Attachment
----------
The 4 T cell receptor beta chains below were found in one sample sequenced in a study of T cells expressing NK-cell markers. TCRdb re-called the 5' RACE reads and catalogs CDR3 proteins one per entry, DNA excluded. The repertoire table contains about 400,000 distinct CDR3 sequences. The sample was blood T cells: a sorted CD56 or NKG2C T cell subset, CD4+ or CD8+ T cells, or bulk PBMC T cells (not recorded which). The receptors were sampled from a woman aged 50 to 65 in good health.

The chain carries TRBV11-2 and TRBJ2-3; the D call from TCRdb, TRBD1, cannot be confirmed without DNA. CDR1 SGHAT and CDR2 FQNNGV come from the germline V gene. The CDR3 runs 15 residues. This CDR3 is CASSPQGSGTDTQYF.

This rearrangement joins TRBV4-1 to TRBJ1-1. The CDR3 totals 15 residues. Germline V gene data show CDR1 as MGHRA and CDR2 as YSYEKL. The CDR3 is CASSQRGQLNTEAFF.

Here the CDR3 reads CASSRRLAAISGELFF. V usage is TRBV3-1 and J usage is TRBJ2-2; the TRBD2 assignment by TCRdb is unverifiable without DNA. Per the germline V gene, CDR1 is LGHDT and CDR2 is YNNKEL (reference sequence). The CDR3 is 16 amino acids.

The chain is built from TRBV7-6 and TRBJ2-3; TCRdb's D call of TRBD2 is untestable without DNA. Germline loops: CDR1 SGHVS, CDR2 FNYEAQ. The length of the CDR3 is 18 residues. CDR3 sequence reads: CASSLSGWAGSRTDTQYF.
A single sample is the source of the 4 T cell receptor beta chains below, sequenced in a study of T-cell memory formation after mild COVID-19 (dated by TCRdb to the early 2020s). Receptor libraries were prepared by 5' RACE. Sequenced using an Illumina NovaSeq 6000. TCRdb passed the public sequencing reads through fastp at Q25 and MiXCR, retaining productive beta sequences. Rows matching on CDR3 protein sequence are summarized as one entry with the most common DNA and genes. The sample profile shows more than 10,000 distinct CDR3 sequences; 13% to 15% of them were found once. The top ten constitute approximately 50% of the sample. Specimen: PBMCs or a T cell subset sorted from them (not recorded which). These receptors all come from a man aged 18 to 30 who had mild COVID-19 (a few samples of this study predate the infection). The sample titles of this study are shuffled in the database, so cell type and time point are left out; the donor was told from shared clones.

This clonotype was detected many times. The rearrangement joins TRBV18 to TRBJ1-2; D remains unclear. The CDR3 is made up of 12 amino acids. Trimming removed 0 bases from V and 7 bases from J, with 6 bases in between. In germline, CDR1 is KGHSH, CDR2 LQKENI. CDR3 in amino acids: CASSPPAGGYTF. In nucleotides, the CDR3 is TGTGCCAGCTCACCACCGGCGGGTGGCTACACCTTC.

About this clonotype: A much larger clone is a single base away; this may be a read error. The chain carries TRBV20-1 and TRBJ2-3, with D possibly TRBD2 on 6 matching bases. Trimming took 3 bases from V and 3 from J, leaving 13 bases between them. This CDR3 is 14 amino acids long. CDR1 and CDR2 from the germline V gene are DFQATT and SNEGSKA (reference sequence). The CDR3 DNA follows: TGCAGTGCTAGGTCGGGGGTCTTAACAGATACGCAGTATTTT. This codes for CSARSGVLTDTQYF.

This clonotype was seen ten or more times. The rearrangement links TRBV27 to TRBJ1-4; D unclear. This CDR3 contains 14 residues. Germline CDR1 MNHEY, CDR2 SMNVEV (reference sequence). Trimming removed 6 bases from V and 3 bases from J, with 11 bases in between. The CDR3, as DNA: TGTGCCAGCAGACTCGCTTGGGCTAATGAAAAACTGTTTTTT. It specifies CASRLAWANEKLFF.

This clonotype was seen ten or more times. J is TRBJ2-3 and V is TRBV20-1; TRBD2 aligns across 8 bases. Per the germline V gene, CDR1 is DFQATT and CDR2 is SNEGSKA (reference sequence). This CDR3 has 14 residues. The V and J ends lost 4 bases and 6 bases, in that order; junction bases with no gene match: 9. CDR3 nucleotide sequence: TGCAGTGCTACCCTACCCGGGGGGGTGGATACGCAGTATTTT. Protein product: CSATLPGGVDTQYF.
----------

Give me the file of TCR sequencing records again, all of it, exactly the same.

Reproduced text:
The 4 T cell receptor beta chains below were found in one sample sequenced in a study of T cells expressing NK-cell markers. TCRdb re-called the 5' RACE reads and catalogs CDR3 proteins one per entry, DNA excluded. The repertoire table contains about 400,000 distinct CDR3 sequences. The sample was blood T cells: a sorted CD56 or NKG2C T cell subset, CD4+ or CD8+ T cells, or bulk PBMC T cells (not recorded which). The receptors were sampled from a woman aged 50 to 65 in good health.

The chain carries TRBV11-2 and TRBJ2-3; the D call from TCRdb, TRBD1, cannot be confirmed without DNA. CDR1 SGHAT and CDR2 FQNNGV come from the germline V gene. The CDR3 runs 15 residues. This CDR3 is CASSPQGSGTDTQYF.

This rearrangement joins TRBV4-1 to TRBJ1-1. The CDR3 totals 15 residues. Germline V gene data show CDR1 as MGHRA and CDR2 as YSYEKL. The CDR3 is CASSQRGQLNTEAFF.

Here the CDR3 reads CASSRRLAAISGELFF. V usage is TRBV3-1 and J usage is TRBJ2-2; the TRBD2 assignment by TCRdb is unverifiable without DNA. Per the germline V gene, CDR1 is LGHDT and CDR2 is YNNKEL (reference sequence). The CDR3 is 16 amino acids.

The chain is built from TRBV7-6 and TRBJ2-3; TCRdb's D call of TRBD2 is untestable without DNA. Germline loops: CDR1 SGHVS, CDR2 FNYEAQ. The length of the CDR3 is 18 residues. CDR3 sequence reads: CASSLSGWAGSRTDTQYF.
A single sample is the source of the 4 T cell receptor beta chains below, sequenced in a study of T-cell memory formation after mild COVID-19 (dated by TCRdb to the early 2020s). Receptor libraries were prepared by 5' RACE. Sequenced using an Illumina NovaSeq 6000. TCRdb passed the public sequencing reads through fastp at Q25 and MiXCR, retaining productive beta sequences. Rows matching on CDR3 protein sequence are summarized as one entry with the most common DNA and genes. The sample profile shows more than 10,000 distinct CDR3 sequences; 13% to 15% of them were found once. The top ten constitute approximately 50% of the sample. Specimen: PBMCs or a T cell subset sorted from them (not recorded which). These receptors all come from a man aged 18 to 30 who had mild COVID-19 (a few samples of this study predate the infection). The sample titles of this study are shuffled in the database, so cell type and time point are left out; the donor was told from shared clones.

This clonotype was detected many times. The rearrangement joins TRBV18 to TRBJ1-2; D remains unclear. The CDR3 is made up of 12 amino acids. Trimming removed 0 bases from V and 7 bases from J, with 6 bases in between. In germline, CDR1 is KGHSH, CDR2 LQKENI. CDR3 in amino acids: CASSPPAGGYTF. In nucleotides, the CDR3 is TGTGCCAGCTCACCACCGGCGGGTGGCTACACCTTC.

About this clonotype: A much larger clone is a single base away; this may be a read error. The chain carries TRBV20-1 and TRBJ2-3, with D possibly TRBD2 on 6 matching bases. Trimming took 3 bases from V and 3 from J, leaving 13 bases between them. This CDR3 is 14 amino acids long. CDR1 and CDR2 from the germline V gene are DFQATT and SNEGSKA (reference sequence). The CDR3 DNA follows: TGCAGTGCTAGGTCGGGGGTCTTAACAGATACGCAGTATTTT. This codes for CSARSGVLTDTQYF.

This clonotype was seen ten or more times. The rearrangement links TRBV27 to TRBJ1-4; D unclear. This CDR3 contains 14 residues. Germline CDR1 MNHEY, CDR2 SMNVEV (reference sequence). Trimming removed 6 bases from V and 3 bases from J, with 11 bases in between. The CDR3, as DNA: TGTGCCAGCAGACTCGCTTGGGCTAATGAAAAACTGTTTTTT. It specifies CASRLAWANEKLFF.

This clonotype was seen ten or more times. J is TRBJ2-3 and V is TRBV20-1; TRBD2 aligns across 8 bases. Per the germline V gene, CDR1 is DFQATT and CDR2 is SNEGSKA (reference sequence). This CDR3 has 14 residues. The V and J ends lost 4 bases and 6 bases, in that order; junction bases with no gene match: 9. CDR3 nucleotide sequence: TGCAGTGCTACCCTACCCGGGGGGGTGGATACGCAGTATTTT. Protein product: CSATLPGGVDTQYF.